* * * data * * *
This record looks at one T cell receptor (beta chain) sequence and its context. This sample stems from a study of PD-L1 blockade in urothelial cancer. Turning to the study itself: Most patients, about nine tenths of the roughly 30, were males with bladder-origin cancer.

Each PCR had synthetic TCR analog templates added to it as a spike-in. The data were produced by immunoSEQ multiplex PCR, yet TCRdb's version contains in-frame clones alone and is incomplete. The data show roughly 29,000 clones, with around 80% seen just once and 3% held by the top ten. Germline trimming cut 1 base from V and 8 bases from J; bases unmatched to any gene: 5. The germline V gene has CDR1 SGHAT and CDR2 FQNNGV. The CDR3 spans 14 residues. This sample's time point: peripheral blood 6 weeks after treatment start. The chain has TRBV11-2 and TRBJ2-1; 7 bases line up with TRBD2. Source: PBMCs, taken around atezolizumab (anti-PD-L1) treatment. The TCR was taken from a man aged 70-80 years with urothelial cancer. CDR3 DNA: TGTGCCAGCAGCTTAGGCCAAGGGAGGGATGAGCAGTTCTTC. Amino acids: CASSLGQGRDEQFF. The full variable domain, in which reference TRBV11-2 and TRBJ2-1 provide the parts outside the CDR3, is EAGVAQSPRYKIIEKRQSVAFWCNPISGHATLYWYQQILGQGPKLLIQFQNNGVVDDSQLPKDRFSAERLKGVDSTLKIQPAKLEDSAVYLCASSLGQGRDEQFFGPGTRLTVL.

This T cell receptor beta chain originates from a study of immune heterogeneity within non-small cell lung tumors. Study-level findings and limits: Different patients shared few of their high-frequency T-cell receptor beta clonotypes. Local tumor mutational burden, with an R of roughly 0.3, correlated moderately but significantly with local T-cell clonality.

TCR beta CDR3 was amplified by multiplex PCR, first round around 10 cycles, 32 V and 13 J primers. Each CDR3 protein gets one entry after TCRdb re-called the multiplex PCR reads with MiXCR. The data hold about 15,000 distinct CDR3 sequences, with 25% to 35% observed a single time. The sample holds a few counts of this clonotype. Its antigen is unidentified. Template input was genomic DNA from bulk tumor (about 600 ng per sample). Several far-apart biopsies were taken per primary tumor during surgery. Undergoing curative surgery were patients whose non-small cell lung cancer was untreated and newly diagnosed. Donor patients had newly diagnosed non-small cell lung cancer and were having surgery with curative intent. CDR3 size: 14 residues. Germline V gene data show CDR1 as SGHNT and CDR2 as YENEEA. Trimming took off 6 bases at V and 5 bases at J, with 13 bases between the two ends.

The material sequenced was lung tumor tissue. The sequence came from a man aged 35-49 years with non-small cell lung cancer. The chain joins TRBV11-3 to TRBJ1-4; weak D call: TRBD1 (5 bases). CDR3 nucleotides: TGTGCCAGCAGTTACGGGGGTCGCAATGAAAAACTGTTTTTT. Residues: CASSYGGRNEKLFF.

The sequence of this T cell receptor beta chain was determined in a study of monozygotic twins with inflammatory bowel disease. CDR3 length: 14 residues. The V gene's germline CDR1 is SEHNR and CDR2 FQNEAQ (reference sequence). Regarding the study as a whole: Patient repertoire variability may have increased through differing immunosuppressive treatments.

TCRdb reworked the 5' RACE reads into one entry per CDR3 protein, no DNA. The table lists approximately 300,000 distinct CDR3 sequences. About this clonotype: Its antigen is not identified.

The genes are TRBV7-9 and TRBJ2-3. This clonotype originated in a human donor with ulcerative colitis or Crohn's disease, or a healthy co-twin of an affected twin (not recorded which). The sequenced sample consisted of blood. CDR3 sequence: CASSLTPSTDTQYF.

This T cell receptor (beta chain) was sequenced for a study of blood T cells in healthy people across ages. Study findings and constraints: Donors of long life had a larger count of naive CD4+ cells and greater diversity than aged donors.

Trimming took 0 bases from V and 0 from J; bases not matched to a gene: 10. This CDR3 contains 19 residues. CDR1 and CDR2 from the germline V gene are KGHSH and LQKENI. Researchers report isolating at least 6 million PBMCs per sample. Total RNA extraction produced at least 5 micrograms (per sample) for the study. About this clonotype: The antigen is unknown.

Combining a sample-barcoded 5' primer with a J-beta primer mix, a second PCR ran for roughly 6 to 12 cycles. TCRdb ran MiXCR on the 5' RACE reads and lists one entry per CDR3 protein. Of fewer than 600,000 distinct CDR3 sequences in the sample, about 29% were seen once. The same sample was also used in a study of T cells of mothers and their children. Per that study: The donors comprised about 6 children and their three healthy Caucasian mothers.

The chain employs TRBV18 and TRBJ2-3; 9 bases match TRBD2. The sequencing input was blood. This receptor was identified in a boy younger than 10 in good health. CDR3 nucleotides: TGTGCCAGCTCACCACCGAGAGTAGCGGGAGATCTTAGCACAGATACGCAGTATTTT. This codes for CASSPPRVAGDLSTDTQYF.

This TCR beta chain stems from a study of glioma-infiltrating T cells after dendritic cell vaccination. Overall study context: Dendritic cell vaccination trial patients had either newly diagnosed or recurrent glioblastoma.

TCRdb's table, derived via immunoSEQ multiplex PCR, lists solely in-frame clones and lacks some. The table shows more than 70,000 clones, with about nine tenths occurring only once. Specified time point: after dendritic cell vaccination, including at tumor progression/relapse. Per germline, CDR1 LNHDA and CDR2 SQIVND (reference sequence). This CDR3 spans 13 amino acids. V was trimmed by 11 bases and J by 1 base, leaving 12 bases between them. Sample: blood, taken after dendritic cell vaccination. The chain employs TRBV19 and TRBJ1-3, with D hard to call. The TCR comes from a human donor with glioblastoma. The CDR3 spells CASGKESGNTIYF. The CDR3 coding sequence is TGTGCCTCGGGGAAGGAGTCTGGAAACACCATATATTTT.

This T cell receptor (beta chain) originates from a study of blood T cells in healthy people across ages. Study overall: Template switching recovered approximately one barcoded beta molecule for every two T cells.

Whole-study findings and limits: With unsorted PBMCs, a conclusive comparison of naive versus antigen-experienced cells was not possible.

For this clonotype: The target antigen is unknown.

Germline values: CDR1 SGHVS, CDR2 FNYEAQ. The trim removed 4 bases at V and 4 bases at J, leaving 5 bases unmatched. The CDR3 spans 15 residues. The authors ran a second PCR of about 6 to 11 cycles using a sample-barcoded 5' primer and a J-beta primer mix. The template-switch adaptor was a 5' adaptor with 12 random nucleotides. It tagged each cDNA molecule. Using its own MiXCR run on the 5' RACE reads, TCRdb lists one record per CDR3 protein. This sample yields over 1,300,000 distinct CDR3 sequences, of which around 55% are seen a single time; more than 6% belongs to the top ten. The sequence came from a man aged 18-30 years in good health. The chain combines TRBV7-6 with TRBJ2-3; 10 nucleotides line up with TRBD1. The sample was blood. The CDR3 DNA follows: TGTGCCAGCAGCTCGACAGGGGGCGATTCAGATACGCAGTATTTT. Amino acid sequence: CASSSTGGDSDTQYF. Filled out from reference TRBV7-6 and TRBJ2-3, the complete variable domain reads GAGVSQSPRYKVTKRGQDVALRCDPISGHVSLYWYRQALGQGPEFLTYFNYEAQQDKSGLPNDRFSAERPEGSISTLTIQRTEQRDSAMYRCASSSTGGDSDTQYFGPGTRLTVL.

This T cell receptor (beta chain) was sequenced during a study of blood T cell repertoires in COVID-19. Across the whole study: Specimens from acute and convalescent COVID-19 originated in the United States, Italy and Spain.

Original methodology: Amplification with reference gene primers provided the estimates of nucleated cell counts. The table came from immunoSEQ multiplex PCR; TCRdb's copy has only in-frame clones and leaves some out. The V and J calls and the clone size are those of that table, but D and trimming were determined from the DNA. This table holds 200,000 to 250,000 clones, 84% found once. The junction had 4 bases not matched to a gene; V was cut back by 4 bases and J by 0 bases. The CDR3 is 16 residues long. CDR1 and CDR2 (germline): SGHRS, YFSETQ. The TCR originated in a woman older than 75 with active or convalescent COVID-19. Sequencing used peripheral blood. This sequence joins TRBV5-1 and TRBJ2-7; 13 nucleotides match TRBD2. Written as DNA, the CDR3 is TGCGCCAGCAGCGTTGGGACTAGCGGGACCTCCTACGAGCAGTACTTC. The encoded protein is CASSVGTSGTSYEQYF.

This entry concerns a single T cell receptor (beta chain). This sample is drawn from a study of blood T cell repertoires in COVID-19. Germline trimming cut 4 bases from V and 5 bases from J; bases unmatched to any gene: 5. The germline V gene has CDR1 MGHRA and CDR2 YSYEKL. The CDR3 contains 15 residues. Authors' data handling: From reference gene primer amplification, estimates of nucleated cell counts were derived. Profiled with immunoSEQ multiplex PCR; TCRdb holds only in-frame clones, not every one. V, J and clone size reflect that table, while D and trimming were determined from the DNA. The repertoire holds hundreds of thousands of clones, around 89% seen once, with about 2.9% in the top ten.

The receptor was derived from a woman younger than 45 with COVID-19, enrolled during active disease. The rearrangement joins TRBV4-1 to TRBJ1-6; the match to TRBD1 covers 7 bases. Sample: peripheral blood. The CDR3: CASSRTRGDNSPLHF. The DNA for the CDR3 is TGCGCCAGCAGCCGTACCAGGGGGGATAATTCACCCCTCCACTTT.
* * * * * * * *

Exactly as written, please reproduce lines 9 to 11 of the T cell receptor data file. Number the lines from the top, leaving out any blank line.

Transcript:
This T cell receptor (beta chain) was sequenced for a study of blood T cells in healthy people across ages. Study findings and constraints: Donors of long life had a larger count of naive CD4+ cells and greater diversity than aged donors.

Trimming took 0 bases from V and 0 from J; bases not matched to a gene: 10. This CDR3 contains 19 residues. CDR1 and CDR2 from the germline V gene are KGHSH and LQKENI. Researchers report isolating at least 6 million PBMCs per sample. Total RNA extraction produced at least 5 micrograms (per sample) for the study. About this clonotype: The antigen is unknown.

Combining a sample-barcoded 5' primer with a J-beta primer mix, a second PCR ran for roughly 6 to 12 cycles. TCRdb ran MiXCR on the 5' RACE reads and lists one entry per CDR3 protein. Of fewer than 600,000 distinct CDR3 sequences in the sample, about 29% were seen once. The same sample was also used in a study of T cells of mothers and their children. Per that study: The donors comprised about 6 children and their three healthy Caucasian mothers.